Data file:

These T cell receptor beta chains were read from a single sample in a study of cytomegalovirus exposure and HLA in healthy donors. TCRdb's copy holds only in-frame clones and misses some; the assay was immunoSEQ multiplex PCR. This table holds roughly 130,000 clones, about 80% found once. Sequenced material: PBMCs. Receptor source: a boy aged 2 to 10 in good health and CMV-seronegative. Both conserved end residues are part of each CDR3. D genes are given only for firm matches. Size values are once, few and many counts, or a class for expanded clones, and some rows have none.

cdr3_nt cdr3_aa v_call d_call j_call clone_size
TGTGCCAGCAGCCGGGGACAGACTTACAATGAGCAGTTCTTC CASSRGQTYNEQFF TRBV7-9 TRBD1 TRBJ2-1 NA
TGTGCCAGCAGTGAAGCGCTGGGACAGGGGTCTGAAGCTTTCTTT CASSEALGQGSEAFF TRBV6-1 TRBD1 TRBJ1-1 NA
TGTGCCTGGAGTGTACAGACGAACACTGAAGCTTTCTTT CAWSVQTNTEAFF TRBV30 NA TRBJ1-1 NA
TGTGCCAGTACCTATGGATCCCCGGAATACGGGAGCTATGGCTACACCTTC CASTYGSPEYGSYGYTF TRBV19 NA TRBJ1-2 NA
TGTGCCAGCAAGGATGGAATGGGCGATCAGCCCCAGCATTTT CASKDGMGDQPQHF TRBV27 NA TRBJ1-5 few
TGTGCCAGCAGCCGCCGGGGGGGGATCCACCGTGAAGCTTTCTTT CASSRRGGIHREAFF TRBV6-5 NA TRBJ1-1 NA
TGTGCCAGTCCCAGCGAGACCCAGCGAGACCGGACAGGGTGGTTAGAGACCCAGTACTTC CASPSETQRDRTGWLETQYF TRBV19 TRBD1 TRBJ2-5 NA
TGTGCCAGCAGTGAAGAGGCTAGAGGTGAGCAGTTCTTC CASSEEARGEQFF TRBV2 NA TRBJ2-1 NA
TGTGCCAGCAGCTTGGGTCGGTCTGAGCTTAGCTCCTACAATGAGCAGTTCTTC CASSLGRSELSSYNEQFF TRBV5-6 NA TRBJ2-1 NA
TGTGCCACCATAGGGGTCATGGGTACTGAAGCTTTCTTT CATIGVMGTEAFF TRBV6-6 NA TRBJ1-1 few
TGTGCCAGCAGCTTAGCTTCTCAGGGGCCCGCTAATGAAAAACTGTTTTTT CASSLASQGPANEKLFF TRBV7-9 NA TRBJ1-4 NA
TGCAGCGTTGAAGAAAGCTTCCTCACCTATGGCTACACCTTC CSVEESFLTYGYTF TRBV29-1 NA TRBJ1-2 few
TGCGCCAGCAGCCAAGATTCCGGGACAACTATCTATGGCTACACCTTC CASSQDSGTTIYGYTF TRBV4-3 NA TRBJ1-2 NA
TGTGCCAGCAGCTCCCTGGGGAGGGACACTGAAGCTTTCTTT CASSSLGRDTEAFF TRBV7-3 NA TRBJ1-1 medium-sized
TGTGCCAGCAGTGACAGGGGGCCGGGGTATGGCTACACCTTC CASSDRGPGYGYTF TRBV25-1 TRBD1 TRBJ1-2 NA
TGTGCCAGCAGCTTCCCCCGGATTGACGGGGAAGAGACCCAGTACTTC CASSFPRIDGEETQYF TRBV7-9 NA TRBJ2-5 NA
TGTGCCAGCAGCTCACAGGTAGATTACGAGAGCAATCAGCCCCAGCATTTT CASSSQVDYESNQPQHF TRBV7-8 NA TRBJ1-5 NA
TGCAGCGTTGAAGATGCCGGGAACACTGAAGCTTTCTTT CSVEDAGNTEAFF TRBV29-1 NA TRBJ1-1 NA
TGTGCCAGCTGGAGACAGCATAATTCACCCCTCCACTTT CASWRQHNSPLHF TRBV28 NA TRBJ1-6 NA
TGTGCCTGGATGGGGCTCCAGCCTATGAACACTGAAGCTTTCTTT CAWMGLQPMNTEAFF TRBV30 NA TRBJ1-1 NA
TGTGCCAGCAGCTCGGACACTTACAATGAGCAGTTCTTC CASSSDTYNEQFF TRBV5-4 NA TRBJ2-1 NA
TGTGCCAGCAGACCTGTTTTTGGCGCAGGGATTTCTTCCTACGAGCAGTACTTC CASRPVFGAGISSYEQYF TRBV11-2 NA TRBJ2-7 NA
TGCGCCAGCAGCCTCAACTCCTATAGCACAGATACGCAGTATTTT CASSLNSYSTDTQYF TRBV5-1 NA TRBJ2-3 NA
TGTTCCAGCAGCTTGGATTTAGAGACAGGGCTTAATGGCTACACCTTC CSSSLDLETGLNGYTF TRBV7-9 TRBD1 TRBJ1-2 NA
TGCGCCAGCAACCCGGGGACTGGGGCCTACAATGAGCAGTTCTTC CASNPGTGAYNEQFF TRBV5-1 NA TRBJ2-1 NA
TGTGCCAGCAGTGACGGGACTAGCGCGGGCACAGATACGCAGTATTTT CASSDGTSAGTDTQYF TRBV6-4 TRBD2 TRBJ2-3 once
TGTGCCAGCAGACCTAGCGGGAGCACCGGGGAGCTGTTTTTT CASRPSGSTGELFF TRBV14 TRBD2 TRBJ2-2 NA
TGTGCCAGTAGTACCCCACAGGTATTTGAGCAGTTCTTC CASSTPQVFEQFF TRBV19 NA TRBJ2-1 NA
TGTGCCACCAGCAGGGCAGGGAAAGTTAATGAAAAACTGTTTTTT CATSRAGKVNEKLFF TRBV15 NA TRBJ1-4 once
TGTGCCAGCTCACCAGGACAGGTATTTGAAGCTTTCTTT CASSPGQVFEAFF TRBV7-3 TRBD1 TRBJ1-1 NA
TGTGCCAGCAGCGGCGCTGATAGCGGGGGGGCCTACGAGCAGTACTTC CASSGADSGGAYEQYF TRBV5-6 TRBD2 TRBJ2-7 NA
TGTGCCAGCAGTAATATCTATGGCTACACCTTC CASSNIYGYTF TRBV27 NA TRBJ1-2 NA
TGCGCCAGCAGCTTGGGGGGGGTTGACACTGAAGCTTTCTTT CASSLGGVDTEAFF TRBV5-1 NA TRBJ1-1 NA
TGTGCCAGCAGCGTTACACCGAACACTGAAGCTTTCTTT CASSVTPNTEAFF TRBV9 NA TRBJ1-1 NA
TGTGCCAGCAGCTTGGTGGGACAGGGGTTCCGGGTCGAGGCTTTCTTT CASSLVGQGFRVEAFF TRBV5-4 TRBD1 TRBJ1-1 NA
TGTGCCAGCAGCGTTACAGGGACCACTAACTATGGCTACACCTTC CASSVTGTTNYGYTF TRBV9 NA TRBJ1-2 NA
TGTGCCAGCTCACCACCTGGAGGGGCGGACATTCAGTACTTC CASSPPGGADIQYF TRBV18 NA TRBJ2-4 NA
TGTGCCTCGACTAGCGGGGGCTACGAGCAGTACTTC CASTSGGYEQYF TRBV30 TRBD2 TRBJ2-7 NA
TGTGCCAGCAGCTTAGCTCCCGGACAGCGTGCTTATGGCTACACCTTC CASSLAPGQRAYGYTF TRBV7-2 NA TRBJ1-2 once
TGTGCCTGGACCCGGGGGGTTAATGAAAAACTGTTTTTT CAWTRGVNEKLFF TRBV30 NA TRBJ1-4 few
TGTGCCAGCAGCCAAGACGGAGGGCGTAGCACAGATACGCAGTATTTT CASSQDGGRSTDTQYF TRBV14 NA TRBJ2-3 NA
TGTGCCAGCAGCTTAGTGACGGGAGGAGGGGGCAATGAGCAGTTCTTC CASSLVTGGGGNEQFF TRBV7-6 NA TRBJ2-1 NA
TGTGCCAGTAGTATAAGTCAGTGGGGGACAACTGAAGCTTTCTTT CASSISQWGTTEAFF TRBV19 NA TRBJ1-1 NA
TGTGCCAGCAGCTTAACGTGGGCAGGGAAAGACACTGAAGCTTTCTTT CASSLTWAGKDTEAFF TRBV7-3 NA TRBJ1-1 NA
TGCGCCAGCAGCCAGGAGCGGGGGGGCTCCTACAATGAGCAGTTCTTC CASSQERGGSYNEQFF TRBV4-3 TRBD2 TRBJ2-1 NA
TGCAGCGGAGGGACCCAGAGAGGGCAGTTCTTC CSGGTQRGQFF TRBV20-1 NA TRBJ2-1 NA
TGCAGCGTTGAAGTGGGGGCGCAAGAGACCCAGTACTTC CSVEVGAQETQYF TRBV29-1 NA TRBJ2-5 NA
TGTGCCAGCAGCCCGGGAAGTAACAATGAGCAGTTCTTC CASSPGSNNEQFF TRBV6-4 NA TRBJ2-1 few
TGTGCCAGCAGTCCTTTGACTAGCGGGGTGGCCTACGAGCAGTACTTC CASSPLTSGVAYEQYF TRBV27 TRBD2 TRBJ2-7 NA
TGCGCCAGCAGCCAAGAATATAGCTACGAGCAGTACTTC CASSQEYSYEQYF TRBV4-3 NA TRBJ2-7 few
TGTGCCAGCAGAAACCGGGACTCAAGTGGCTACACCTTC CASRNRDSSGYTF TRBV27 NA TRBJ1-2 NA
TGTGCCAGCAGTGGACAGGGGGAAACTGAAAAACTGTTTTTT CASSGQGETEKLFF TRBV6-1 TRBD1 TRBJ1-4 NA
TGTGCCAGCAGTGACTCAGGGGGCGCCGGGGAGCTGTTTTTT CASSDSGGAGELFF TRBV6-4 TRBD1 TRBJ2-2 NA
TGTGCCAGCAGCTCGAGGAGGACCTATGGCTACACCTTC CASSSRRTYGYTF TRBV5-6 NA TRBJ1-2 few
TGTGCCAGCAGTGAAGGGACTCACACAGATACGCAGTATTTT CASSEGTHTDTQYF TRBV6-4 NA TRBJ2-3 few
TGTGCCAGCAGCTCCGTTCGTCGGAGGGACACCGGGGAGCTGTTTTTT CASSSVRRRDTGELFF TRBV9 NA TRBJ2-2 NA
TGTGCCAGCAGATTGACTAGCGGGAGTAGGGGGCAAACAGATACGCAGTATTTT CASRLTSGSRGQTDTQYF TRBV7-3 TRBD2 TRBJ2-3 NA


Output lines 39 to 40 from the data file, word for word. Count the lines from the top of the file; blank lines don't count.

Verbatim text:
TGTGCCAGCTCACCACCTGGAGGGGCGGACATTCAGTACTTC CASSPPGGADIQYF TRBV18 NA TRBJ2-4 NA
TGTGCCTCGACTAGCGGGGGCTACGAGCAGTACTTC CASTSGGYEQYF TRBV30 TRBD2 TRBJ2-7 NA